This is how I turned up for my first day of fruit picking:
In purple Capri pants, a black tank top, sunglasses and pigtail braids. The finishing touch was a trendy Billabong straw hat.
Let’s just say the farmer wasn’t exactly impressed.
Fruit picking in Australia is one of those things that backpackers do, so I hadn’t put much thought into it. How hard could it be? I turned up at the farm with a group from my hostel, including Alexa, my friend from home. Alexa and I were wearing matching hats.
“Let me guess,” Farmer Wayne drawled, looking the two of us up and down. “You girls have never done this before.”
He had a fair point. The other pickers included a pair of Kiwi boys, both of whom bore a stunning resemblance to Jesus and didn’t look out of place in the strawberry field. There were two Japanese backpackers who were short on English but long on sense, because at least they’d managed to put on comfortable long-sleeved white shirts. Rounding out the pack was a Thai woman in her 40s, in long pants and sleeves, wearing a battered straw hat that very obviously had not been purchased the day before from a surf shop.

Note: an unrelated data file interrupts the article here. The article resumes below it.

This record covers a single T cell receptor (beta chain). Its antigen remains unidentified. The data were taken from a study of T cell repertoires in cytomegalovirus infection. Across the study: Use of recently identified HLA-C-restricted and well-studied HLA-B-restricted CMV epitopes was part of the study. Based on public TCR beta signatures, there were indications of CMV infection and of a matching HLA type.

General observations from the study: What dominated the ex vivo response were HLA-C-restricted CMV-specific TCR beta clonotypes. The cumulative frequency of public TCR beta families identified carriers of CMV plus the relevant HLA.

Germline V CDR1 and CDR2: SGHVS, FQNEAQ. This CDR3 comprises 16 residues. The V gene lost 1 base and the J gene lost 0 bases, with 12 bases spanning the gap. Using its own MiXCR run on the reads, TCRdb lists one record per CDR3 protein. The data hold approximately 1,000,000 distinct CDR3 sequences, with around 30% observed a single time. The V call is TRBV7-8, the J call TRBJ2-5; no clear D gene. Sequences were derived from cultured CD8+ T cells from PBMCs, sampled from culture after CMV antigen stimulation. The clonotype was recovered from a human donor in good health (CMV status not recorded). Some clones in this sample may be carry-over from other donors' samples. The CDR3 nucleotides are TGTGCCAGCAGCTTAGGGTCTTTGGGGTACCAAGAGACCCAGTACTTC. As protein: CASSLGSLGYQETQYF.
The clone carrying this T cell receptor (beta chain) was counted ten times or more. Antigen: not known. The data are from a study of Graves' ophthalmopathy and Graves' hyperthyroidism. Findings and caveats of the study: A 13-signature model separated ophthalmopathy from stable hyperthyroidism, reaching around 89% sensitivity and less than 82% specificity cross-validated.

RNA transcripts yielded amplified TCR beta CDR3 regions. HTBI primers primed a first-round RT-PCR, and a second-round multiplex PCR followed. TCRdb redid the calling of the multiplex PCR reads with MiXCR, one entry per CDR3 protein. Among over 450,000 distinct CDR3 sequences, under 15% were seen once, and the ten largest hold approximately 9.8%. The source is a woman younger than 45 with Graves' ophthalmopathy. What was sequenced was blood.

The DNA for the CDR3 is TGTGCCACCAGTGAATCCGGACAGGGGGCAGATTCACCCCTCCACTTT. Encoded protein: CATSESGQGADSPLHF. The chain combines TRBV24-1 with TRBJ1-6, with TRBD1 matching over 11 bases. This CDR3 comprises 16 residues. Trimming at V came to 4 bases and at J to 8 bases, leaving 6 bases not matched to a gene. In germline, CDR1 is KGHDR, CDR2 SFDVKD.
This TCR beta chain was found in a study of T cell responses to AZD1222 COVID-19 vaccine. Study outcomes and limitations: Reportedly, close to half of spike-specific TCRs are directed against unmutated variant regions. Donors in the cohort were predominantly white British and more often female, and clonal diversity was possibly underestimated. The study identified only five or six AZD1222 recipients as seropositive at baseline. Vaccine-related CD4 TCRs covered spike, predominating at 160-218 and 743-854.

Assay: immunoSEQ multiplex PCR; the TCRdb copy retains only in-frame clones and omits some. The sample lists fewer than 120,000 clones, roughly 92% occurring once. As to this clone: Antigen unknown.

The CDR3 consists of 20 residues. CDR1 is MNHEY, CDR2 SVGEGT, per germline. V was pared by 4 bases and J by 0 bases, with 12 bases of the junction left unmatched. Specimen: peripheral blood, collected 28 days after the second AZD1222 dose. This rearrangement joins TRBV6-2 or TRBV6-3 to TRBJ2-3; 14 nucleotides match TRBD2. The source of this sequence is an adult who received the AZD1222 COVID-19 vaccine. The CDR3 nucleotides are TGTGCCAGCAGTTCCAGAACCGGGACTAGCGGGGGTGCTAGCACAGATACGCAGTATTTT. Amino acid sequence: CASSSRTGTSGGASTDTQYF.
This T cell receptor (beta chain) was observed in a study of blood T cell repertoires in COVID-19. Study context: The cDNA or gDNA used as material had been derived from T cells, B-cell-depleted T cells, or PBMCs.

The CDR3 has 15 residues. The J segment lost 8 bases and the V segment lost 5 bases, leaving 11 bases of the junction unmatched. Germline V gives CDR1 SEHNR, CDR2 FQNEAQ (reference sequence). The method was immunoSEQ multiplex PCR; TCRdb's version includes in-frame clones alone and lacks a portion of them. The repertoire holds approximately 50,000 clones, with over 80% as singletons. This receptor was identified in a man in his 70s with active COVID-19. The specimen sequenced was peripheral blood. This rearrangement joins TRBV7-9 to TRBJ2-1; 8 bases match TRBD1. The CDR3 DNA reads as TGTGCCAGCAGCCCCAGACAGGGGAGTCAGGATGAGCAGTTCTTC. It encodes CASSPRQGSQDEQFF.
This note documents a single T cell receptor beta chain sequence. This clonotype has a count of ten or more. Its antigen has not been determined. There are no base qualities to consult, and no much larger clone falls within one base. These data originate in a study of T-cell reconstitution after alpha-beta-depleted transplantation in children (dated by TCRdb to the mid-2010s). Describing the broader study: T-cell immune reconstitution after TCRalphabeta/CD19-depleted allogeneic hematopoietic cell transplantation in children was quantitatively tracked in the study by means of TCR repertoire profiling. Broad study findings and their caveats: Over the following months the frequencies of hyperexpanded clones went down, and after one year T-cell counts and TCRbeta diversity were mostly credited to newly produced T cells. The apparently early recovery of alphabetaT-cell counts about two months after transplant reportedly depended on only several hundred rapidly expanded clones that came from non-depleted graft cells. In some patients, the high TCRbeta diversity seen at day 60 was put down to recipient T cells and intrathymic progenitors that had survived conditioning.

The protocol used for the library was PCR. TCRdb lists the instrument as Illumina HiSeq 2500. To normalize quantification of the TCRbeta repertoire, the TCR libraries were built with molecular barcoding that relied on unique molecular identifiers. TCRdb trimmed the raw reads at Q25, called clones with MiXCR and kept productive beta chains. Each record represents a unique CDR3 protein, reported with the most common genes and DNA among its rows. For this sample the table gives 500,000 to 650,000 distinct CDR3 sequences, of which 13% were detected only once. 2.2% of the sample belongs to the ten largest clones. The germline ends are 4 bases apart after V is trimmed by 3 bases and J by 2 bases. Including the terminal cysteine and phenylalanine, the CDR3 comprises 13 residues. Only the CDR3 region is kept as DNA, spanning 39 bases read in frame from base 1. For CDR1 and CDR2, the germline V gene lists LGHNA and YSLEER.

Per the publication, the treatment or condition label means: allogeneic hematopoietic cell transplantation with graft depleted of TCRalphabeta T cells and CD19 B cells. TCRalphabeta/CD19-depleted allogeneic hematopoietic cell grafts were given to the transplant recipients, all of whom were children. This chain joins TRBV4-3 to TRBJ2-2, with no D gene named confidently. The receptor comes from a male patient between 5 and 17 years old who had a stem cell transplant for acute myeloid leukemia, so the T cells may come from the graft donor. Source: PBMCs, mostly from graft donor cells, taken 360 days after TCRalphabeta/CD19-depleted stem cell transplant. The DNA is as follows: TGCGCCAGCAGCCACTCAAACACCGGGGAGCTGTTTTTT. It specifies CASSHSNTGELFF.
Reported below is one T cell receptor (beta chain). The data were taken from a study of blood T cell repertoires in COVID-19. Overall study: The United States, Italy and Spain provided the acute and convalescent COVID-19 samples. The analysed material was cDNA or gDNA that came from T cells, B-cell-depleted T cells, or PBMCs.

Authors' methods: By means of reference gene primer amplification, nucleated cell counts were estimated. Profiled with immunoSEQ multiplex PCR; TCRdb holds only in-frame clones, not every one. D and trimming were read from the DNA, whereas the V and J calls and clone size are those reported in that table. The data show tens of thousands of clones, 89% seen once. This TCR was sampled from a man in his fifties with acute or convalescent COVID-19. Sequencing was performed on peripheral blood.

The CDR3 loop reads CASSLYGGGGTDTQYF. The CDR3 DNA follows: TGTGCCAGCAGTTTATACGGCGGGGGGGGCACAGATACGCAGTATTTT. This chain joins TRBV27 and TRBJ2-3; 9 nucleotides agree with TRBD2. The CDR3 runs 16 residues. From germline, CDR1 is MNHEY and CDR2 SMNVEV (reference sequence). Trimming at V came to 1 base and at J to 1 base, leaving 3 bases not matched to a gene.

As the hours crawled by, I realized that Wayne was right to be skeptical.
We were terrible strawberry pickers. Terrible.
I couldn’t find a comfortable position. Should I bend from the waist? Crouch so I was level with the plants? Shuffle along on my knees? The downside to all of these options was 1) they were slow, and 2) they hurt.
It seems that I wasn’t as physically fit as I thought, despite being a spry 23 years old. The Thai woman was effortlessly kicking my ass, having adopted some sort of magical technique that involved floating along the rows and making the strawberries apparate into her basket as she drifted past.
I, meanwhile, was struggling with every step, avoiding frogs, recoiling at beetles, and growing increasingly convinced that I now understood what arthritis must feel like.
Wayne came to collect us at two o’clock and surveyed the day’s progress – punnets of strawberries stacked into the bed of a truck. Fortunately, he couldn’t tell who had been quick and who had been slow, but I suspect he had a fairly good idea.
He was all smiles as he paid each of the backpackers, with special words of kindness for the Thai woman. When he got to me and Alexa, the smile dropped from his face. Slowly, he counted out the $80 we’d each earned for our 8 hours of work.
“All right,” he said. “Youse can come back on Wednesday.”
It was as if he was doing us a favor. Which I suppose he was, because I was pretty desperate for work.
The ride home in the hostel van was quiet. We were all too exhausted to talk. My muscles were knotted in pain, to the point where it hurt just to be alive. There was a strip of vibrant sunburn on my lower back, where my ill-chosen tank top had ridden up each time I bent over. I was dirty, I was terrible at my job, and my boss thought I was city scum.
Yet somehow, despite all of that, it was one of the most satisfying 8 hours I’ve ever had.